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Ever hear the saying "I never let my schooling interfere with my education"? Much like this saying, the school system in To Kill a Mockingbird is portrayed cynically. For instance, Scout's teacher, Miss Caroline, scolds her for knowing how to read before coming to school, claiming that Atticus does not know how to teach. It seems as if she is more concerned with her lesson plans and less concerned about the well-being of the students. No teacher should be angry that a student knows how to read ahead of schedule!
Also, Miss Caroline does not seem to understand the culture of the town and her students, since when Scout explains that a Cunningham will not take anything for free, Miss Caroline slaps her hand, instead of trying to understand. School is supposed to be a place where a student can grow intellectually and emotionally, but Scout does not have that experience the first year.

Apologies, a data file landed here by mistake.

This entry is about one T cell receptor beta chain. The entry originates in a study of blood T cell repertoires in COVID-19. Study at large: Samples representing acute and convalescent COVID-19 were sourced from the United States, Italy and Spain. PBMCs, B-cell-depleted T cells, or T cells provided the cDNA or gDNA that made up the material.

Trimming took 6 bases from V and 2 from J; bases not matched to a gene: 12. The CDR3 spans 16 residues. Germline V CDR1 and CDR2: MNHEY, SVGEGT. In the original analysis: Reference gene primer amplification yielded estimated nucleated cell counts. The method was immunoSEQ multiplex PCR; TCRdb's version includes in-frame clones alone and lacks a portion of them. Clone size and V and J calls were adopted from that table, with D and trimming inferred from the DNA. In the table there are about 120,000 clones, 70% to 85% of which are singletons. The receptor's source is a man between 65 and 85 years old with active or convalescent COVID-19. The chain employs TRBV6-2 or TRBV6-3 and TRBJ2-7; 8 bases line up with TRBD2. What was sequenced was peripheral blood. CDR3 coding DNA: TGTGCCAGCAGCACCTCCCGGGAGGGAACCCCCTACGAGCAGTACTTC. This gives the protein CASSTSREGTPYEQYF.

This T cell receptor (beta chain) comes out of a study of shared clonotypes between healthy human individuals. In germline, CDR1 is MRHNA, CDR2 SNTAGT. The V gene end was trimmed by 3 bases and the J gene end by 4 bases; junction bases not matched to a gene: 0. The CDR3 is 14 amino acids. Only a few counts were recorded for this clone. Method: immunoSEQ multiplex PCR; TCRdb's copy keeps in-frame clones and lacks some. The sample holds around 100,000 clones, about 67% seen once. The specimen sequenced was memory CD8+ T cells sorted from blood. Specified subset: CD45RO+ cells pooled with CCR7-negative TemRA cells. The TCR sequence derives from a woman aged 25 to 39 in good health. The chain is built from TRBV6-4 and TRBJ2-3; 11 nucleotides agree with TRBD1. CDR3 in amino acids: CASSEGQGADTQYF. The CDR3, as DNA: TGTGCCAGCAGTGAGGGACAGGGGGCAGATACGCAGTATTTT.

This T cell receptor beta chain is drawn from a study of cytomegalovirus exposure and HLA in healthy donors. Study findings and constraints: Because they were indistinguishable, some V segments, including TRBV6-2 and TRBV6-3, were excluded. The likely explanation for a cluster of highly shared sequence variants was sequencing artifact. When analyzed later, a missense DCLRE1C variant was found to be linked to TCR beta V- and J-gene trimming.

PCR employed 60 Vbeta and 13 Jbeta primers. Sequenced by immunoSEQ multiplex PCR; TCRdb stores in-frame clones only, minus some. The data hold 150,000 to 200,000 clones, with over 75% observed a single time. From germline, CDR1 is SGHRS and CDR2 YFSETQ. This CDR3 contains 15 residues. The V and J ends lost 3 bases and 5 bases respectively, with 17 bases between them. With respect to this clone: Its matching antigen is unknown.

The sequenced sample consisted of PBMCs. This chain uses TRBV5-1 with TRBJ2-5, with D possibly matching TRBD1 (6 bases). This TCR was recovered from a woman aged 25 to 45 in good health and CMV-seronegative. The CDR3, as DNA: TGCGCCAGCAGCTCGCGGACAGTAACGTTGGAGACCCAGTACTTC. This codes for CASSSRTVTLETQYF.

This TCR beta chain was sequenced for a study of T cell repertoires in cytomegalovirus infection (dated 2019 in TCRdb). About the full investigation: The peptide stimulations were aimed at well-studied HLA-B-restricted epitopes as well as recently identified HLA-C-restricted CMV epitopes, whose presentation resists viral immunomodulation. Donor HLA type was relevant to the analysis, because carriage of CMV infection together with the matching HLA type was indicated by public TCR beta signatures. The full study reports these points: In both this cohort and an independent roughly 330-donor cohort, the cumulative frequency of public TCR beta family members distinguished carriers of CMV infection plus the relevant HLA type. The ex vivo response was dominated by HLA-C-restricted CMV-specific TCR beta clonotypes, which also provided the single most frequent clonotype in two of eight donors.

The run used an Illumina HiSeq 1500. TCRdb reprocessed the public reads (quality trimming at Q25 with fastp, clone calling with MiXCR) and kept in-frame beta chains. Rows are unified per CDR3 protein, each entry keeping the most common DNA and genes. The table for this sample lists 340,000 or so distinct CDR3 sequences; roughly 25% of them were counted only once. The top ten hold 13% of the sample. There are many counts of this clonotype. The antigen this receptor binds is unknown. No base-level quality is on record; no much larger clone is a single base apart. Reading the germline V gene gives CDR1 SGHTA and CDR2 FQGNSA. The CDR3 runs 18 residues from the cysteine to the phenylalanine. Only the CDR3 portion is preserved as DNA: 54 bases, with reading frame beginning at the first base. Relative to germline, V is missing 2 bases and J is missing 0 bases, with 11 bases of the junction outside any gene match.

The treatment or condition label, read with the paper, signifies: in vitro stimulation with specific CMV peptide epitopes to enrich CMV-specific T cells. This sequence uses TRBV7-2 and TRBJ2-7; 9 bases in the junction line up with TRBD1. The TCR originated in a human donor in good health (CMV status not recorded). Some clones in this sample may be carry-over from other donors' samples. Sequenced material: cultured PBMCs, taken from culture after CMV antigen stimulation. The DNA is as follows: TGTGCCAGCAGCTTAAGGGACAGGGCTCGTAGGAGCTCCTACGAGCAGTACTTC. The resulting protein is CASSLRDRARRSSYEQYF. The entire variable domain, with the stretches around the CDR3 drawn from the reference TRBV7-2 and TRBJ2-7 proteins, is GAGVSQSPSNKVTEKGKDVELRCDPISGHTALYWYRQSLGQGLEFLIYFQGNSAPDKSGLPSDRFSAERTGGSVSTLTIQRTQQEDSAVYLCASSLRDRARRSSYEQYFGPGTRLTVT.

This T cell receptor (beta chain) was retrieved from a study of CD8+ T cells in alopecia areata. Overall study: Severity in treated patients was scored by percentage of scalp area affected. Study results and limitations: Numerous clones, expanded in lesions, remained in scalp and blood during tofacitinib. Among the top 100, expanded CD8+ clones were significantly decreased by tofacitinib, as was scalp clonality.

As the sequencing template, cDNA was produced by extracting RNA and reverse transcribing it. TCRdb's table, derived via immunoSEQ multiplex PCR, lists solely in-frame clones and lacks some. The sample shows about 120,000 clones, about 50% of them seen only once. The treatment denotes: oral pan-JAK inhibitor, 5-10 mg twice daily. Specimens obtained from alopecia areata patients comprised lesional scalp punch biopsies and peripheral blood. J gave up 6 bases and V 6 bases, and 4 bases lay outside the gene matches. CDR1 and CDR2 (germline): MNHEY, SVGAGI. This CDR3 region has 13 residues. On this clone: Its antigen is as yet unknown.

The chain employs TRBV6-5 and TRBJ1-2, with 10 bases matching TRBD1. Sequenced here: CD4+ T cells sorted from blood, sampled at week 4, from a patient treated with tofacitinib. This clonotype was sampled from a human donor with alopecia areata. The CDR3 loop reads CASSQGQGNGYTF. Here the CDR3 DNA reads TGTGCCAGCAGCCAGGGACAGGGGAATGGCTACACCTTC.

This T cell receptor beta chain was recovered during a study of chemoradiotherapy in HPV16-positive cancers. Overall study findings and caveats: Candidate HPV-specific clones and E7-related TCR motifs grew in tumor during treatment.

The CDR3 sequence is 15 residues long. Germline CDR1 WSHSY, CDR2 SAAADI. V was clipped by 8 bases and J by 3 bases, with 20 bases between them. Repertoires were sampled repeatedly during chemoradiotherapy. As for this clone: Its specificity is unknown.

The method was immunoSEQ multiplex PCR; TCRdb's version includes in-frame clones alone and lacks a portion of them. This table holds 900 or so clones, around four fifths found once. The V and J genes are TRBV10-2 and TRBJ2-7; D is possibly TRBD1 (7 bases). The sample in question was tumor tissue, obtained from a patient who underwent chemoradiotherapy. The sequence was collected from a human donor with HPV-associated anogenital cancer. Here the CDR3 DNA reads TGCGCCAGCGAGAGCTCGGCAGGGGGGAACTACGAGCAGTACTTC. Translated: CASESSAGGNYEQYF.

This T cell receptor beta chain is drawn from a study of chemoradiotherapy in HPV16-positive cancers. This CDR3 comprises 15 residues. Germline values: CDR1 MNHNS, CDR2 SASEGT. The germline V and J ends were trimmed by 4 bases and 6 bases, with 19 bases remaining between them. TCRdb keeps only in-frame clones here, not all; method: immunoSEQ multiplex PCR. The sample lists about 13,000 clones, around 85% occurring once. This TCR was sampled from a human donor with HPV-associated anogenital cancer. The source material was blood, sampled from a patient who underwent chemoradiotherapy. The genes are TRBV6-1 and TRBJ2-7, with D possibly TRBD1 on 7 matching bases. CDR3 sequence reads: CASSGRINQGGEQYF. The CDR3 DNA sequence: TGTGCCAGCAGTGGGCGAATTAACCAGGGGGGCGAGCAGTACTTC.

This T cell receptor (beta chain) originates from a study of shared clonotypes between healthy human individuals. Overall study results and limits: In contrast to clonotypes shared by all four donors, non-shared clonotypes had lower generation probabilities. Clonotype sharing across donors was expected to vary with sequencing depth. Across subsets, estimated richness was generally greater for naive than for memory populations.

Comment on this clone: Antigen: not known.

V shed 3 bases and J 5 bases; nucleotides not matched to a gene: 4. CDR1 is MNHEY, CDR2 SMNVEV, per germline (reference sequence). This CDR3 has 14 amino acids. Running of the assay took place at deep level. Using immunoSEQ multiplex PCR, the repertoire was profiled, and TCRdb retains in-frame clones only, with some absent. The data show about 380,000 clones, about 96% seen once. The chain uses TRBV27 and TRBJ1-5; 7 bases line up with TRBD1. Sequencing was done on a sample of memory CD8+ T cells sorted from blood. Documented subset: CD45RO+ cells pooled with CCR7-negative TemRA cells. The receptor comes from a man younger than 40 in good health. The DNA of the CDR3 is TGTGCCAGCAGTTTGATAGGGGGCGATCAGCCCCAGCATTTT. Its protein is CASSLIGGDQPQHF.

Consider the object of ridicule that Miss Fisher and her new-fangled ideas are - the role-reversal that occurs when she is the crying child and Scout and one or two other children take charge and 'educate' her - the contrast with Miss Blount, much more traditional and effective as an educator...
Where do the children learn? Not in school for sure, except indirectly, as in the chapter about democracy and the rise of nazism in Germany and the way Scout really learns the meaning of hypocrisy. They learn so much more outside school from a huge variety of characters and episodes - Mrs Dubose, Dolphus Raymond, the Missionary Circle, Braxton Underwood, the mad dog incident, the visit to First Purchase, the harsh lessons Dill has to learn from his own parents... Harper Lee seems to be saying that school education is the minor part and that the real world is where real learning takes place.
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